Take heed of a developing digital divide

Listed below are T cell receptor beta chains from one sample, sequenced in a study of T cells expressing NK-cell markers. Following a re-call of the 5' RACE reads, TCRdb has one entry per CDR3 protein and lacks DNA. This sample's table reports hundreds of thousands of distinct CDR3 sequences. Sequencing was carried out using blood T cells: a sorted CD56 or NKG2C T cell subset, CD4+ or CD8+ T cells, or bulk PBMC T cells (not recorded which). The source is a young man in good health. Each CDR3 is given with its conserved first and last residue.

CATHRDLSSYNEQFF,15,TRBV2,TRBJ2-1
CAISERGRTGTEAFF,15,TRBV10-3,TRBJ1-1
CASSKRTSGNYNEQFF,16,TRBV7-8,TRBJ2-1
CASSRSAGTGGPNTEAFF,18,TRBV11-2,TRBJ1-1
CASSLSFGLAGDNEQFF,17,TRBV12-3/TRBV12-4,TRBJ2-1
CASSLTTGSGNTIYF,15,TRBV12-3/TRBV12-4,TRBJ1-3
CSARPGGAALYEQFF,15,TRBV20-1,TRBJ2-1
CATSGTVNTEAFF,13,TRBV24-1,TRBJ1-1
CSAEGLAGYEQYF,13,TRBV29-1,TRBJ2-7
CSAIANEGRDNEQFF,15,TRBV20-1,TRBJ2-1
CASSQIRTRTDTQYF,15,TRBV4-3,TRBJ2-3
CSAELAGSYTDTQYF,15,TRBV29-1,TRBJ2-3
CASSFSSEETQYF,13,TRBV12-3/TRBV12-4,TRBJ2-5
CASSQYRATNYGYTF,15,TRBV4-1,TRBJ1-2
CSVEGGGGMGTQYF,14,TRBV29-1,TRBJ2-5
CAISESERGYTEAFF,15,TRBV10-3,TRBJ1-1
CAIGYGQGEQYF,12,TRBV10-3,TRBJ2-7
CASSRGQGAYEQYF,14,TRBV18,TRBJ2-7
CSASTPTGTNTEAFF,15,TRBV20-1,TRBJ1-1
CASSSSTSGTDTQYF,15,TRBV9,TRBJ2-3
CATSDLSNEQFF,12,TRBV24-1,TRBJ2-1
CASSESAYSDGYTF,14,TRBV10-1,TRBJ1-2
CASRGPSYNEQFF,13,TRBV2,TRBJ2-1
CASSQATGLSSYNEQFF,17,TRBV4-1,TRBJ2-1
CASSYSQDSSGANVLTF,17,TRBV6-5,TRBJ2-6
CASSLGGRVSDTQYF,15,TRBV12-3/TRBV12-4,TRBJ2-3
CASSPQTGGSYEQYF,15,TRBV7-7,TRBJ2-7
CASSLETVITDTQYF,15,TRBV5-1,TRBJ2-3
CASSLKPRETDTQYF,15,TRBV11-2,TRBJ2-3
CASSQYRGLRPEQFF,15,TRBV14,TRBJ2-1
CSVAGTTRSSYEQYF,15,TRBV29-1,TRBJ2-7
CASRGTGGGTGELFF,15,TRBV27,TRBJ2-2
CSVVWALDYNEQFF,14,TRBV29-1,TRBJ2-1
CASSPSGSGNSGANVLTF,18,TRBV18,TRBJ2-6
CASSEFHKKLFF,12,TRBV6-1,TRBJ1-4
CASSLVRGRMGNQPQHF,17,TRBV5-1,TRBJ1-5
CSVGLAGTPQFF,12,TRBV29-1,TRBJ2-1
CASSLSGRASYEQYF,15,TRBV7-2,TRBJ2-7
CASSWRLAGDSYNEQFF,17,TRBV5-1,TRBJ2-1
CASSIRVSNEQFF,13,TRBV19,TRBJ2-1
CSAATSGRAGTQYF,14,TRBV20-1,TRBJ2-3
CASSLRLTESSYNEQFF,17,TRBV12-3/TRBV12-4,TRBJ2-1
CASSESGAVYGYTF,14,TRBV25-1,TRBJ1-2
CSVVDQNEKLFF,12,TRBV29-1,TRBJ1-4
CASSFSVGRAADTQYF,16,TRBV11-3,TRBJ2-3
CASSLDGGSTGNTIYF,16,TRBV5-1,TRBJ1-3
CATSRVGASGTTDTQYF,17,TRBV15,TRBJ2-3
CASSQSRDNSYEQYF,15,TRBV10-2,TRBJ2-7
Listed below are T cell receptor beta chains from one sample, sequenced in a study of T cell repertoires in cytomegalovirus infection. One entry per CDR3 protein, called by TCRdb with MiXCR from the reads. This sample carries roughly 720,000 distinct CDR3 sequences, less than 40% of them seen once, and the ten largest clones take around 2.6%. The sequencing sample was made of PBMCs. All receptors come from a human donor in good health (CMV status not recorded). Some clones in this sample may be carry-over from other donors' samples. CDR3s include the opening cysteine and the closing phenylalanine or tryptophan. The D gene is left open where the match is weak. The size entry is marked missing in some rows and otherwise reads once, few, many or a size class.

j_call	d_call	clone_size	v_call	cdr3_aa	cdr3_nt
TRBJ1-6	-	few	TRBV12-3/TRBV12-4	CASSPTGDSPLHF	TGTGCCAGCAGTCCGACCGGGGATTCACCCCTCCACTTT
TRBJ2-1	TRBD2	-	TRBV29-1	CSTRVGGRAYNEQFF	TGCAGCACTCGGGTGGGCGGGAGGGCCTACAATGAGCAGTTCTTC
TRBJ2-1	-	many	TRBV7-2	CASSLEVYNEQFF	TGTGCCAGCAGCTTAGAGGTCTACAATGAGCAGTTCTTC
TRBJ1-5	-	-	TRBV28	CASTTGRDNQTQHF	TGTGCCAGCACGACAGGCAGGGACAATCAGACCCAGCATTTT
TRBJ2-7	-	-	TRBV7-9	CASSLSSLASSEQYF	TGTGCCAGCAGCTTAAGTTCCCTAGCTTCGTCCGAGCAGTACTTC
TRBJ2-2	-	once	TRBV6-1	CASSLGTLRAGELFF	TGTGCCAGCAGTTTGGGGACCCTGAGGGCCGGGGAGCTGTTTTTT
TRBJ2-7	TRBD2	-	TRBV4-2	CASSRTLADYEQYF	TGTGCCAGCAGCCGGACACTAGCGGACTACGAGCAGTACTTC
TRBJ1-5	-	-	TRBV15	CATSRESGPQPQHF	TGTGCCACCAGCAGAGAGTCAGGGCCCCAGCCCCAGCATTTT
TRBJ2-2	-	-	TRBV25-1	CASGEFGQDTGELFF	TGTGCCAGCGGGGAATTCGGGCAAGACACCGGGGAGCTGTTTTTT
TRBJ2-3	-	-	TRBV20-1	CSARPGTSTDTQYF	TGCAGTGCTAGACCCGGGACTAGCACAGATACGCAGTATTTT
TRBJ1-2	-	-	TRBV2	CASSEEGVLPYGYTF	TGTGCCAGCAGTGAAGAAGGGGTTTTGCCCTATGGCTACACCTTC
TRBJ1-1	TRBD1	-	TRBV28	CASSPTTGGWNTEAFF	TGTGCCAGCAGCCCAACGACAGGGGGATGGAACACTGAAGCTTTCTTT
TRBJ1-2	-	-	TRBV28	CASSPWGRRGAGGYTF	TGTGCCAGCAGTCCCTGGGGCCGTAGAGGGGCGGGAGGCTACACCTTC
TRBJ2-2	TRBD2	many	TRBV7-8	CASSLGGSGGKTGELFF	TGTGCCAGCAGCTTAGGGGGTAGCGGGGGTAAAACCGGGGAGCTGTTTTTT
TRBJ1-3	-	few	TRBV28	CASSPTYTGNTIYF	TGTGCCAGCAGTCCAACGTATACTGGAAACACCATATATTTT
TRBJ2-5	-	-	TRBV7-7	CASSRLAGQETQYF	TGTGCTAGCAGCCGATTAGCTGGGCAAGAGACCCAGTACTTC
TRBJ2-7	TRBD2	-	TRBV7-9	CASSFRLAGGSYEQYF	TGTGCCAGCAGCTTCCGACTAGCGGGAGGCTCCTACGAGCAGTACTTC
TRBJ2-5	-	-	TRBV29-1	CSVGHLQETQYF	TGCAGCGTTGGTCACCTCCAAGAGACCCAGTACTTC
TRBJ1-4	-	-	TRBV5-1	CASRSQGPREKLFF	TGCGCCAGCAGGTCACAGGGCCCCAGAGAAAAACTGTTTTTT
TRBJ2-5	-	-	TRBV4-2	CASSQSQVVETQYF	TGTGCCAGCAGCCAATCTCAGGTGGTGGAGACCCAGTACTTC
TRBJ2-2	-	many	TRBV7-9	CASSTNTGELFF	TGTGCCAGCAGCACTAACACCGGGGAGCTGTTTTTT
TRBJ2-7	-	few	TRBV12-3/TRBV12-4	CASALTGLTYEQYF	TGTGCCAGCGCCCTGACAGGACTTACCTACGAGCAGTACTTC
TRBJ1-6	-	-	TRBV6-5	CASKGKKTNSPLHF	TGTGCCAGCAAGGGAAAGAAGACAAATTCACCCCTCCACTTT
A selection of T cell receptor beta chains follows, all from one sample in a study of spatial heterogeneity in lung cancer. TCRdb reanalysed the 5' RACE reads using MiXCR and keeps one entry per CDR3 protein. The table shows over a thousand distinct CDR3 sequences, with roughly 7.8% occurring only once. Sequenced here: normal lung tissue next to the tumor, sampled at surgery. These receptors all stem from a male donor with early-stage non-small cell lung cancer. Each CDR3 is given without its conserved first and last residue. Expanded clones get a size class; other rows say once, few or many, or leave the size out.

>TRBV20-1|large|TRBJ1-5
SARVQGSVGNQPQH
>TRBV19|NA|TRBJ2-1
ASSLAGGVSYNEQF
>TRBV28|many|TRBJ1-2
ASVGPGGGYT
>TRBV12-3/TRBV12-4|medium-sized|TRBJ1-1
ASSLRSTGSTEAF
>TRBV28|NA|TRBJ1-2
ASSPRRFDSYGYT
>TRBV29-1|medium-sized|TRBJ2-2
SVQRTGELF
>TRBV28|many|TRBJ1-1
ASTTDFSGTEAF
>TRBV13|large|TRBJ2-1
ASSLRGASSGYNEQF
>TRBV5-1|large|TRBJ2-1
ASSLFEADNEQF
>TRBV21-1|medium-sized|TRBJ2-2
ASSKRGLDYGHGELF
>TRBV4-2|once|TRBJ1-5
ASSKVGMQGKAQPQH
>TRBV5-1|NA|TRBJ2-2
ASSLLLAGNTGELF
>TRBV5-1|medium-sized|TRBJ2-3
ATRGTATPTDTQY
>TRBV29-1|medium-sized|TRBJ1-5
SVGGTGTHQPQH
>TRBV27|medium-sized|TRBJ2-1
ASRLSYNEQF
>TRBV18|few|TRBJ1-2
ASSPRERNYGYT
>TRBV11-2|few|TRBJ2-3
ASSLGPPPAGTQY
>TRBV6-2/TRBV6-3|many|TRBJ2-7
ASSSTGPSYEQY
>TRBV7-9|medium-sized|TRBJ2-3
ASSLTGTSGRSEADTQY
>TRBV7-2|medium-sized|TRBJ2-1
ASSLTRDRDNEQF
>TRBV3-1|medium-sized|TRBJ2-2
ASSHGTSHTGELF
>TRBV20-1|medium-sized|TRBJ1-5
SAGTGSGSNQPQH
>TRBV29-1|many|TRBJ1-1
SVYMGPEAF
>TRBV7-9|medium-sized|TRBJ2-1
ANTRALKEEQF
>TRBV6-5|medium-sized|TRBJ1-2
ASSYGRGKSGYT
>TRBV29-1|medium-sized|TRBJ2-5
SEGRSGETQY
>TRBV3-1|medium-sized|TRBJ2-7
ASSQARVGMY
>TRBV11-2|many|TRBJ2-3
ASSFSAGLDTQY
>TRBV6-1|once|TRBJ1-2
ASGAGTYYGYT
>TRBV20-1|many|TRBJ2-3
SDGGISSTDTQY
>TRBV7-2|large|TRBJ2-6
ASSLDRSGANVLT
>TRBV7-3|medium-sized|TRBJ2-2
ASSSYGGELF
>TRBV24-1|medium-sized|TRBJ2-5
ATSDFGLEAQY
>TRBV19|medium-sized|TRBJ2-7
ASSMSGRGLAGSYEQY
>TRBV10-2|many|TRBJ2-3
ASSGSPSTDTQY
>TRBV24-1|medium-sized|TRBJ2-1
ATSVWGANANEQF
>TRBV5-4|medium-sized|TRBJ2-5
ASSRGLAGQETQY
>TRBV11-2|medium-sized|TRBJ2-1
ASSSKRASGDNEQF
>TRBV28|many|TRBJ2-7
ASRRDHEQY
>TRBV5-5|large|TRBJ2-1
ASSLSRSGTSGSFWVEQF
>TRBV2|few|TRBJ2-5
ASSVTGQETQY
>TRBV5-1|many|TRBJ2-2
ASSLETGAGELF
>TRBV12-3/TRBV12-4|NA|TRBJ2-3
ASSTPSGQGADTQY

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Builders of the early Web often fretted about the risk of a “digital divide” between people who had access to technology and those who didn't. The emerging Web 2.0 world is witnessing a digital divide of its own, only the distinction is being drawn along cultural rather than economic lines. New research from global management consulting firm McKinsey & Co. suggests that companies that are finding success with social media are discovering that it transforms the way they operate. The survey of nearly 1,500 executives found that these organizations are using internal and external conversations to reshape supply lines, collaborate on product development and find new marketing and sales channels. In fact, only 8% of the satisfied organizations said social media has not changed their business (full results are available at A divide is evident, however, in the response from businesses that report dissatisfaction with Web 2.0. They overwhelmingly cite management resistance, vague ROI and internal culture as the biggest obstacles to success. These companies are also the most likely to flatline or reduce their investment in the tools in the immediate future. These skeptics are at risk of falling further behind their competitors as Web 2.0 makes its inexorable march into the corporation. There can be little doubt that social media is going mainstream. Former Forrester researcher Peter Kim has assembled a list of more than 300 corporations that are active in various public forums (find it at His list is a veritable who's who of leading brands. An unscientific survey by content marketing firm Junta42 found that 56% of respondents plan to increase spending on Web 2.0 initiatives in 2009, while only 13% are cutting back. Brands like Procter & Gamble, Dell Computer and Starbucks are now actively involving customers in product development. Even businesses that have been beaten up for fumbling their early efforts—including Sony Corp. and Wal-Mart Stores—have come back for another try. Social media marketing turned the corner in 2008, and its momentum now looks unstoppable. Success with these new technologies demands corporate governance that values customer insight and constant conversation. Businesses today have more options than ever before to build continuous feedback into everything they do. The option of remaining aloof and distant is increasingly implausible. Yet a minority of businesses still persists in discouraging their people from engaging with customers or even with each other. In these companies, information is something to be protected and negativity, to be denied. The trouble is that customers no longer need prompting to speak their minds; they'll do it anyway. A new digital divide is emerging, and businesses that can't buy into the culture of inclusion are increasingly at risk of becoming irrelevant. Don't let that happen to you. M
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